Eastern Anatolian deciduous forests

The Eastern Anatolian deciduous forests ecoregion is located in the mountains of eastern Turkey. It is a Palearctic ecoregion in the temperate broadleaf and mixed forests biome.

Eastern Anatolian deciduous forests
Ovacik1.jpg
landscape at Ovacık, Tunceli
Ecoregion PA0420.png
location map of the Eastern Anatolian deciduous forests
Ecology
RealmPalearctic
Biometemperate broadleaf and mixed forests
Borders
Geography
Area81,628 km2 (31,517 sq mi)
CountriesTurkey
Conservation
Conservation statusVulnerable

GeographyEdit

The ecoregion covers an area of 81,628 km²,[1] which includes the Anti-Taurus Mountains, the western part of the eastern Anatolian Mountains, and the headwaters of the Euphrates River.[2]

The Anatolian diagonal runs through the northern and western portion of the ecoregion. The diagonal is a biogeographic feature which marks the easternnmost limit of many Central Anatolian species, and the western limit of many eastern Anatolian species. 390 plant species are confined to the diagonal itself.[2]

ClimateEdit

The climate is dry and continental, with extreme winter cold and heavy snowfall. Average annual precipitation ranges from 600 to 1,000 mm. The Mediterranean climate regions of the eastern Mediterranean lie to the south and southwest. The climate of the Black Sea region to the north is more humid and moderate.[2]

FloraEdit

Forests and woodlands are the most widespread plant communities, interspersed with steppe and shrublands. Forests typically have an open canopy and a grassy understory. The predominant trees are deciduous oaks, including Quercus brantii, Q. libani, Q. boissieri, and Q. ithaburensis ssp. macrolepis. Other forest communities include Quercus robur ssp. pedunculiflora forests and montane Pinus sylvestris forests. Platanus orientalis is predominant in valley forests. Relict forest of alder (Alnus spp.), sweet chestnut (Castanea sativa), maple (Acer spp.). and the shrub Lonicera caucasica are found in humid enclaves.[2]

Other woody plant communities include wild rose shrublands dominated by Rosa pimpinellifolia and Rosa canina, and low woodlands of dwarf juniper (Juniperus communis ssp. nana) with an understory of Convolvulus calvertii.[2]

Areas of steppe are interspersed among the forests and woodlands, and anthropogenic steppe has expanded where woodlands and forests have been degraded or destroyed. Steppe of Artemisia fragrans is common at lower elevations. Steppe of herbs and low shrubs, including Astragalus spp., Gundelia tournefortii, Noaea mucronata, Thymus spp., and Salvia cryptantha, is found in oak forest clearings. These are known as tragacanthic steppe, after tragacanth, a natural gum derived from several species of Astragalus that grow there. High mountain steppes are predominantly of herbaceous plants, like Achillea vermicularis, Ajuga chia, Helianthemum nummularium, Malcolmia africana, and Marrubium parviflorum. Other steppe types are dominated by grasses.[2]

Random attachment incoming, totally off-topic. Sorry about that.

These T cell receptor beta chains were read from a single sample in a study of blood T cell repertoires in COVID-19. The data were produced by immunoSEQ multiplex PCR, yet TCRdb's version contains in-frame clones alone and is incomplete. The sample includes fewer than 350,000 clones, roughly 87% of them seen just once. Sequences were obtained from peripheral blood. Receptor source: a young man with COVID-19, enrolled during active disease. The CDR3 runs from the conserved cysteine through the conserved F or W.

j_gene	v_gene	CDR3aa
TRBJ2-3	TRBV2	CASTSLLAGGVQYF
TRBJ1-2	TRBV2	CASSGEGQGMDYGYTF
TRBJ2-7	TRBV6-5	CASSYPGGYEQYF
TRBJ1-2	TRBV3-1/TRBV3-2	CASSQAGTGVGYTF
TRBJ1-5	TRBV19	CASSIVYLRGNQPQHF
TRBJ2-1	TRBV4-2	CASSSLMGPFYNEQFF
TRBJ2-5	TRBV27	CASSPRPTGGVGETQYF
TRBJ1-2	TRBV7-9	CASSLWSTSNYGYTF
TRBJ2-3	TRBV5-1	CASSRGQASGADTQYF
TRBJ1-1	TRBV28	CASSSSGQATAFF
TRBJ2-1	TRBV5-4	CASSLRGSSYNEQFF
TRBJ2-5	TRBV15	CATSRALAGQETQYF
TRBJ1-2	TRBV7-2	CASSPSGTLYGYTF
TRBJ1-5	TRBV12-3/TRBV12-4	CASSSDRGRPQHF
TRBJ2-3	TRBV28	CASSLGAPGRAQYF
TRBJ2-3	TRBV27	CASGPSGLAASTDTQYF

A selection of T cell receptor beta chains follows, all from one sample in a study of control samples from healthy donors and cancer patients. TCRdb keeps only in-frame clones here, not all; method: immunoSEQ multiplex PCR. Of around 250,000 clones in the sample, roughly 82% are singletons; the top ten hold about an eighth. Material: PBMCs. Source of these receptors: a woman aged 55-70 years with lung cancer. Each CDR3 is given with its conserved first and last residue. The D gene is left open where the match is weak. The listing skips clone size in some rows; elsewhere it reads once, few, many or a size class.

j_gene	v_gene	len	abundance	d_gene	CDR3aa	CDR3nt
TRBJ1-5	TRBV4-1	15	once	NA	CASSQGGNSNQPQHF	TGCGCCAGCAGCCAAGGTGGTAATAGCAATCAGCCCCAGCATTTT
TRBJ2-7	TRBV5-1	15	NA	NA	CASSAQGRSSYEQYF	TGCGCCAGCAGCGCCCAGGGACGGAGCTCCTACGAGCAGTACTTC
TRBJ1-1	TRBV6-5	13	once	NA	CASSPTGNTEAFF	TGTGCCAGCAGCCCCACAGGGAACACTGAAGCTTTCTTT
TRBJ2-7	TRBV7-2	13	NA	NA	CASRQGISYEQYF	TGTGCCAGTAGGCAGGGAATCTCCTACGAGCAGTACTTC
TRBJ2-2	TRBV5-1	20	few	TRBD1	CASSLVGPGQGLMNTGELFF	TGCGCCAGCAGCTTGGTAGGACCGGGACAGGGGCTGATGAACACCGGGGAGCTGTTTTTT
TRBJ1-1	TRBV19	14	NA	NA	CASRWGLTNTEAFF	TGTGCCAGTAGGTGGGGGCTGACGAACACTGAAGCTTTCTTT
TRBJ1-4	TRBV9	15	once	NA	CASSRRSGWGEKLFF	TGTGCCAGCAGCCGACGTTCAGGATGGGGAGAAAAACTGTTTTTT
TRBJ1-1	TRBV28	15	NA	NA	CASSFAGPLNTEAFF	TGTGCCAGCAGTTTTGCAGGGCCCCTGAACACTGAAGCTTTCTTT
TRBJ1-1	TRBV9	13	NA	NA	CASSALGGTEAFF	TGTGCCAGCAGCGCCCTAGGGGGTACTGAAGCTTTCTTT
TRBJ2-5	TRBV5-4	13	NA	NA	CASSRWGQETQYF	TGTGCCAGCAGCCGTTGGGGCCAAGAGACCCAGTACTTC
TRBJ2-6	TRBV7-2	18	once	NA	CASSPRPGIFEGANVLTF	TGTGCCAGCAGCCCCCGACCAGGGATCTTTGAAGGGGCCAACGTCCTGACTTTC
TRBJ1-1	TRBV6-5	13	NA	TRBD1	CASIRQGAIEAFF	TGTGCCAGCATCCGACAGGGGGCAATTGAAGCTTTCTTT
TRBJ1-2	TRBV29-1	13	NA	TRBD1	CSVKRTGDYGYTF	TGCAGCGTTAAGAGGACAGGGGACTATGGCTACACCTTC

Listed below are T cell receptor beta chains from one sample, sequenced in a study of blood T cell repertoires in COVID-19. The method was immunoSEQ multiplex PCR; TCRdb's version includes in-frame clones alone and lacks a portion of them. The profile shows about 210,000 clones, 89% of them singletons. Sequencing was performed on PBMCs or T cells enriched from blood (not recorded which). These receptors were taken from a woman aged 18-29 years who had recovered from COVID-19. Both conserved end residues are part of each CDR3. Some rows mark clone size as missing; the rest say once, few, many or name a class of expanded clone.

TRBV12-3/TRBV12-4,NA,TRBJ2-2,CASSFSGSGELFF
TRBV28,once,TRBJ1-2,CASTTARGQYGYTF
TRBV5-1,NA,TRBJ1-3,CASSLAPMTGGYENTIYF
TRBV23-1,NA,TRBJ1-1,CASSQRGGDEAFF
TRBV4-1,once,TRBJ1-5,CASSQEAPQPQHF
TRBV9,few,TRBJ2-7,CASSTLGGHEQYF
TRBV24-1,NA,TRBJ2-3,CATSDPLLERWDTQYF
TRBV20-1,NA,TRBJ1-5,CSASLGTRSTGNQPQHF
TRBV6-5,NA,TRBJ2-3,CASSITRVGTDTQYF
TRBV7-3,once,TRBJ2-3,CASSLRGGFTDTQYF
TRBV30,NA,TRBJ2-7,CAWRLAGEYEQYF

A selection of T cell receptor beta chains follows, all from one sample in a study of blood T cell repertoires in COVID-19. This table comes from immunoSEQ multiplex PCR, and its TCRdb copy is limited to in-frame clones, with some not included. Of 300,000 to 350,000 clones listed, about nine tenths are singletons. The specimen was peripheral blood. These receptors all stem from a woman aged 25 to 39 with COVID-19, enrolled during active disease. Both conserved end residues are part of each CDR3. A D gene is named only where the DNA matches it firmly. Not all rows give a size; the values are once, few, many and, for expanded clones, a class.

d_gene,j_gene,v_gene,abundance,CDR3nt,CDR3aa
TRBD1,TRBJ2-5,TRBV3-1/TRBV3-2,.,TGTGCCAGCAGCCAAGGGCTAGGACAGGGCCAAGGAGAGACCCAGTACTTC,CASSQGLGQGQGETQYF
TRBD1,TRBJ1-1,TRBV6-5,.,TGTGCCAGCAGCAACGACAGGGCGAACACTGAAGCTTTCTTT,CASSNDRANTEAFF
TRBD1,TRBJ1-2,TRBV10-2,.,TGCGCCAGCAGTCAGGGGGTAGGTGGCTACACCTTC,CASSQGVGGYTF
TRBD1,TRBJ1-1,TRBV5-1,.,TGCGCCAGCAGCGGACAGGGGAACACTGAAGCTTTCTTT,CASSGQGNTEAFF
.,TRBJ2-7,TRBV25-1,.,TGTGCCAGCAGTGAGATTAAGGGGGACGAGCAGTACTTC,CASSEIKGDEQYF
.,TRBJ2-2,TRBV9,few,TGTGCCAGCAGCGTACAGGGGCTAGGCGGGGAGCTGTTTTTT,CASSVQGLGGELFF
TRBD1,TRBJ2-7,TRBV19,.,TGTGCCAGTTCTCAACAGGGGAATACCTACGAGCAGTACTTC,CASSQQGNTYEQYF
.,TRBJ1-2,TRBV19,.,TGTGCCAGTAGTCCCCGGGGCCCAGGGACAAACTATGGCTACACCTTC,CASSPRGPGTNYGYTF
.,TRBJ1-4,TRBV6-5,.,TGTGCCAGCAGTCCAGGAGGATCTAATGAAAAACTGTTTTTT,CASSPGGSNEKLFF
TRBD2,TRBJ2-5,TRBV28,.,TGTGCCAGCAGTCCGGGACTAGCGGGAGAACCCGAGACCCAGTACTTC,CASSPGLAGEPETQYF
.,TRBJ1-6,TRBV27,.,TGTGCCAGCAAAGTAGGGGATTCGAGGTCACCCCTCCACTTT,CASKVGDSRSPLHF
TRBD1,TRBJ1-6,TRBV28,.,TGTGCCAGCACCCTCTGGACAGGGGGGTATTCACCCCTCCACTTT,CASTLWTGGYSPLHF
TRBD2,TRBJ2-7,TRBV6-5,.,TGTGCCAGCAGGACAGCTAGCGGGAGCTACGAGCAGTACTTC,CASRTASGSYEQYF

FaunaEdit

Native ammals include brown bear (Ursus arctos), wolf (Canis lupus), lynx (Lynx lynx), red fox (Vulpes vulpes), ibex (Capra ibex), wild goat (Capra aegagrus), wild boar (Sus scrofa), and river otter (Lutra lutra).[2]

Birds include the chukar partridge (Alectoris chukar) and grey partridge (Perdix perdix).

Protected areasEdit

Protected areas in the ecoregion include Munzur Valley National Park, Mount Nemrut National Park, and Şeytan Dağları National Park.

External linksEdit

  • "Eastern Anatolian deciduous forests". Terrestrial Ecoregions. World Wildlife Fund.

ReferencesEdit

  1. ^ Dinerstein, Eric; Olson, David; et al. (June 2017). "An Ecoregion-Based Approach to Protecting Half the Terrestrial Realm". BioScience. 67 (6): 534–545. doi:10.1093/biosci/bix014.CS1 maint: date and year (link) Supplemental material 2 table S1b.
  2. ^ a b c d e f g "Turkey - Eastern Anatolian deciduous forests". World Wildlife Federation. Retrieved October 2, 2019.